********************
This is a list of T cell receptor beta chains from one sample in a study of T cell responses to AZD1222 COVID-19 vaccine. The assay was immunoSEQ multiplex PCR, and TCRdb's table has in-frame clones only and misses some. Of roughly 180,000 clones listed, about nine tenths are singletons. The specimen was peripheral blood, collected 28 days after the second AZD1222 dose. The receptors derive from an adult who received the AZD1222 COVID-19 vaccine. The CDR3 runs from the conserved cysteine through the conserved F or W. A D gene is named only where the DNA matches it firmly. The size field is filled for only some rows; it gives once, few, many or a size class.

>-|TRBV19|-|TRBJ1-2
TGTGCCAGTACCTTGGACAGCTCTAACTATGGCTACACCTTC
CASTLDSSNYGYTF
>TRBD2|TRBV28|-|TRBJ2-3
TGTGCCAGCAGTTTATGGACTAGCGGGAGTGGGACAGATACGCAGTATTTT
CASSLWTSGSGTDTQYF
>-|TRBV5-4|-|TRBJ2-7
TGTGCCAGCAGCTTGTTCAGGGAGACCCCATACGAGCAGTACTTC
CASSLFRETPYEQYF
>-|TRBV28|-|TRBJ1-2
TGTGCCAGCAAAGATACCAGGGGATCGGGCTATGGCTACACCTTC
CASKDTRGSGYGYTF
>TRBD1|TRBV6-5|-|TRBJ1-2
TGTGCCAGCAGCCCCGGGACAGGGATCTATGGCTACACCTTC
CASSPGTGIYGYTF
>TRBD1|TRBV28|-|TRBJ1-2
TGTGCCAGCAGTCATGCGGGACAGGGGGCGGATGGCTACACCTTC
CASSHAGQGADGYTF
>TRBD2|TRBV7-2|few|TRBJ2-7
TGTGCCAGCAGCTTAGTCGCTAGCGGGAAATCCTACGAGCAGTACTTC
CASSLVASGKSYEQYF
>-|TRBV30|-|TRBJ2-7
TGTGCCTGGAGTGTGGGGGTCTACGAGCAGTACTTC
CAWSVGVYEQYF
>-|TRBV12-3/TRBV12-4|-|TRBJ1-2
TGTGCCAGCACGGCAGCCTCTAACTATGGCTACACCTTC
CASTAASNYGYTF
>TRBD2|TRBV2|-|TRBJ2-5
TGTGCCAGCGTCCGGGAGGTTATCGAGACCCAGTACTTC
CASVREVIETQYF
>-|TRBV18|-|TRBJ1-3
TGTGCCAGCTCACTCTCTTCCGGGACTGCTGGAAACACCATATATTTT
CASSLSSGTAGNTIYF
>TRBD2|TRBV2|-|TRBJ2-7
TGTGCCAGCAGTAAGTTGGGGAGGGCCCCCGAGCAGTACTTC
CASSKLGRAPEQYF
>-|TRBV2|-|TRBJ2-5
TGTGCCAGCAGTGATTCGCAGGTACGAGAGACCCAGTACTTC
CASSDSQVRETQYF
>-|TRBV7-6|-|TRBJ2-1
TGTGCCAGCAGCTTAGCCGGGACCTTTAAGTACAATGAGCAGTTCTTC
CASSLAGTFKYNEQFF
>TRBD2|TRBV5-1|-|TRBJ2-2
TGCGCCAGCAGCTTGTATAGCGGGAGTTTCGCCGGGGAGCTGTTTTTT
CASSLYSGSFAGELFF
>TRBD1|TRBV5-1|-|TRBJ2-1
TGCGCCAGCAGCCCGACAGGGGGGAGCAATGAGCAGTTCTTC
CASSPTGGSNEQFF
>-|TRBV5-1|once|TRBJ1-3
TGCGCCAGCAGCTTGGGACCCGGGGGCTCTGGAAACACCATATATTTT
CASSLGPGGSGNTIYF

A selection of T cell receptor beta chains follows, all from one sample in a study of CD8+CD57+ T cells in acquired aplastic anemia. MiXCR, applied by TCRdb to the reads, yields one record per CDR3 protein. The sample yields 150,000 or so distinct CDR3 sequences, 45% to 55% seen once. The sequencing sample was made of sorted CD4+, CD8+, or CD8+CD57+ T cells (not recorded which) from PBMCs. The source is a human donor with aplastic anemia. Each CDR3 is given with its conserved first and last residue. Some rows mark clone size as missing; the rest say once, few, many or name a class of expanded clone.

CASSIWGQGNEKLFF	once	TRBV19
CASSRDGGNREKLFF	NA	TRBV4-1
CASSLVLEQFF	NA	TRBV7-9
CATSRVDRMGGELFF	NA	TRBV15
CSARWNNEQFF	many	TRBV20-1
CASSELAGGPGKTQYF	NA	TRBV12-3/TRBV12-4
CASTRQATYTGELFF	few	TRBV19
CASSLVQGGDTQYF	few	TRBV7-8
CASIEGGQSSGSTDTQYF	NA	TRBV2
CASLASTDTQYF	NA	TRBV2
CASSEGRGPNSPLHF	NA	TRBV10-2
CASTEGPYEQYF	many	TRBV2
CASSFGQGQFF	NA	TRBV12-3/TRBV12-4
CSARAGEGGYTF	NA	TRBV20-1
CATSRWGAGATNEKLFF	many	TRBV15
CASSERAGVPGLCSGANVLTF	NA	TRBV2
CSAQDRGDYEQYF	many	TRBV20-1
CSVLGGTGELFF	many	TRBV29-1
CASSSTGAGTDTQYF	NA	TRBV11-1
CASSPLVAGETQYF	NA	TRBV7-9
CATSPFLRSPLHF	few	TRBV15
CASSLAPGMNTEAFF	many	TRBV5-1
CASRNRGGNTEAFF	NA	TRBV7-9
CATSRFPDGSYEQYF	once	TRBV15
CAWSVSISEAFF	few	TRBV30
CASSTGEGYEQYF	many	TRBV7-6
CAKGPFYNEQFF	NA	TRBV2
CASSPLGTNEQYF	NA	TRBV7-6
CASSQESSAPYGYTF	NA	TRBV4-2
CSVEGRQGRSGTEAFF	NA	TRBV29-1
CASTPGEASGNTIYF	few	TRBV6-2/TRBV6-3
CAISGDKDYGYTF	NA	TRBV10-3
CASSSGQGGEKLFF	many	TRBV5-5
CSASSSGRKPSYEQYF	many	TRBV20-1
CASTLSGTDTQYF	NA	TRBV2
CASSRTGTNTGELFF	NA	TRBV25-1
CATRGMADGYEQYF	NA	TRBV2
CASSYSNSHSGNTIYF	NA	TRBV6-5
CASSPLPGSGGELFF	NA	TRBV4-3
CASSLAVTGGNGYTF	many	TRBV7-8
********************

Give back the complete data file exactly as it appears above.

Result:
This is a list of T cell receptor beta chains from one sample in a study of T cell responses to AZD1222 COVID-19 vaccine. The assay was immunoSEQ multiplex PCR, and TCRdb's table has in-frame clones only and misses some. Of roughly 180,000 clones listed, about nine tenths are singletons. The specimen was peripheral blood, collected 28 days after the second AZD1222 dose. The receptors derive from an adult who received the AZD1222 COVID-19 vaccine. The CDR3 runs from the conserved cysteine through the conserved F or W. A D gene is named only where the DNA matches it firmly. The size field is filled for only some rows; it gives once, few, many or a size class.

>-|TRBV19|-|TRBJ1-2
TGTGCCAGTACCTTGGACAGCTCTAACTATGGCTACACCTTC
CASTLDSSNYGYTF
>TRBD2|TRBV28|-|TRBJ2-3
TGTGCCAGCAGTTTATGGACTAGCGGGAGTGGGACAGATACGCAGTATTTT
CASSLWTSGSGTDTQYF
>-|TRBV5-4|-|TRBJ2-7
TGTGCCAGCAGCTTGTTCAGGGAGACCCCATACGAGCAGTACTTC
CASSLFRETPYEQYF
>-|TRBV28|-|TRBJ1-2
TGTGCCAGCAAAGATACCAGGGGATCGGGCTATGGCTACACCTTC
CASKDTRGSGYGYTF
>TRBD1|TRBV6-5|-|TRBJ1-2
TGTGCCAGCAGCCCCGGGACAGGGATCTATGGCTACACCTTC
CASSPGTGIYGYTF
>TRBD1|TRBV28|-|TRBJ1-2
TGTGCCAGCAGTCATGCGGGACAGGGGGCGGATGGCTACACCTTC
CASSHAGQGADGYTF
>TRBD2|TRBV7-2|few|TRBJ2-7
TGTGCCAGCAGCTTAGTCGCTAGCGGGAAATCCTACGAGCAGTACTTC
CASSLVASGKSYEQYF
>-|TRBV30|-|TRBJ2-7
TGTGCCTGGAGTGTGGGGGTCTACGAGCAGTACTTC
CAWSVGVYEQYF
>-|TRBV12-3/TRBV12-4|-|TRBJ1-2
TGTGCCAGCACGGCAGCCTCTAACTATGGCTACACCTTC
CASTAASNYGYTF
>TRBD2|TRBV2|-|TRBJ2-5
TGTGCCAGCGTCCGGGAGGTTATCGAGACCCAGTACTTC
CASVREVIETQYF
>-|TRBV18|-|TRBJ1-3
TGTGCCAGCTCACTCTCTTCCGGGACTGCTGGAAACACCATATATTTT
CASSLSSGTAGNTIYF
>TRBD2|TRBV2|-|TRBJ2-7
TGTGCCAGCAGTAAGTTGGGGAGGGCCCCCGAGCAGTACTTC
CASSKLGRAPEQYF
>-|TRBV2|-|TRBJ2-5
TGTGCCAGCAGTGATTCGCAGGTACGAGAGACCCAGTACTTC
CASSDSQVRETQYF
>-|TRBV7-6|-|TRBJ2-1
TGTGCCAGCAGCTTAGCCGGGACCTTTAAGTACAATGAGCAGTTCTTC
CASSLAGTFKYNEQFF
>TRBD2|TRBV5-1|-|TRBJ2-2
TGCGCCAGCAGCTTGTATAGCGGGAGTTTCGCCGGGGAGCTGTTTTTT
CASSLYSGSFAGELFF
>TRBD1|TRBV5-1|-|TRBJ2-1
TGCGCCAGCAGCCCGACAGGGGGGAGCAATGAGCAGTTCTTC
CASSPTGGSNEQFF
>-|TRBV5-1|once|TRBJ1-3
TGCGCCAGCAGCTTGGGACCCGGGGGCTCTGGAAACACCATATATTTT
CASSLGPGGSGNTIYF

A selection of T cell receptor beta chains follows, all from one sample in a study of CD8+CD57+ T cells in acquired aplastic anemia. MiXCR, applied by TCRdb to the reads, yields one record per CDR3 protein. The sample yields 150,000 or so distinct CDR3 sequences, 45% to 55% seen once. The sequencing sample was made of sorted CD4+, CD8+, or CD8+CD57+ T cells (not recorded which) from PBMCs. The source is a human donor with aplastic anemia. Each CDR3 is given with its conserved first and last residue. Some rows mark clone size as missing; the rest say once, few, many or name a class of expanded clone.

CASSIWGQGNEKLFF	once	TRBV19
CASSRDGGNREKLFF	NA	TRBV4-1
CASSLVLEQFF	NA	TRBV7-9
CATSRVDRMGGELFF	NA	TRBV15
CSARWNNEQFF	many	TRBV20-1
CASSELAGGPGKTQYF	NA	TRBV12-3/TRBV12-4
CASTRQATYTGELFF	few	TRBV19
CASSLVQGGDTQYF	few	TRBV7-8
CASIEGGQSSGSTDTQYF	NA	TRBV2
CASLASTDTQYF	NA	TRBV2
CASSEGRGPNSPLHF	NA	TRBV10-2
CASTEGPYEQYF	many	TRBV2
CASSFGQGQFF	NA	TRBV12-3/TRBV12-4
CSARAGEGGYTF	NA	TRBV20-1
CATSRWGAGATNEKLFF	many	TRBV15
CASSERAGVPGLCSGANVLTF	NA	TRBV2
CSAQDRGDYEQYF	many	TRBV20-1
CSVLGGTGELFF	many	TRBV29-1
CASSSTGAGTDTQYF	NA	TRBV11-1
CASSPLVAGETQYF	NA	TRBV7-9
CATSPFLRSPLHF	few	TRBV15
CASSLAPGMNTEAFF	many	TRBV5-1
CASRNRGGNTEAFF	NA	TRBV7-9
CATSRFPDGSYEQYF	once	TRBV15
CAWSVSISEAFF	few	TRBV30
CASSTGEGYEQYF	many	TRBV7-6
CAKGPFYNEQFF	NA	TRBV2
CASSPLGTNEQYF	NA	TRBV7-6
CASSQESSAPYGYTF	NA	TRBV4-2
CSVEGRQGRSGTEAFF	NA	TRBV29-1
CASTPGEASGNTIYF	few	TRBV6-2/TRBV6-3
CAISGDKDYGYTF	NA	TRBV10-3
CASSSGQGGEKLFF	many	TRBV5-5
CSASSSGRKPSYEQYF	many	TRBV20-1
CASTLSGTDTQYF	NA	TRBV2
CASSRTGTNTGELFF	NA	TRBV25-1
CATRGMADGYEQYF	NA	TRBV2
CASSYSNSHSGNTIYF	NA	TRBV6-5
CASSPLPGSGGELFF	NA	TRBV4-3
CASSLAVTGGNGYTF	many	TRBV7-8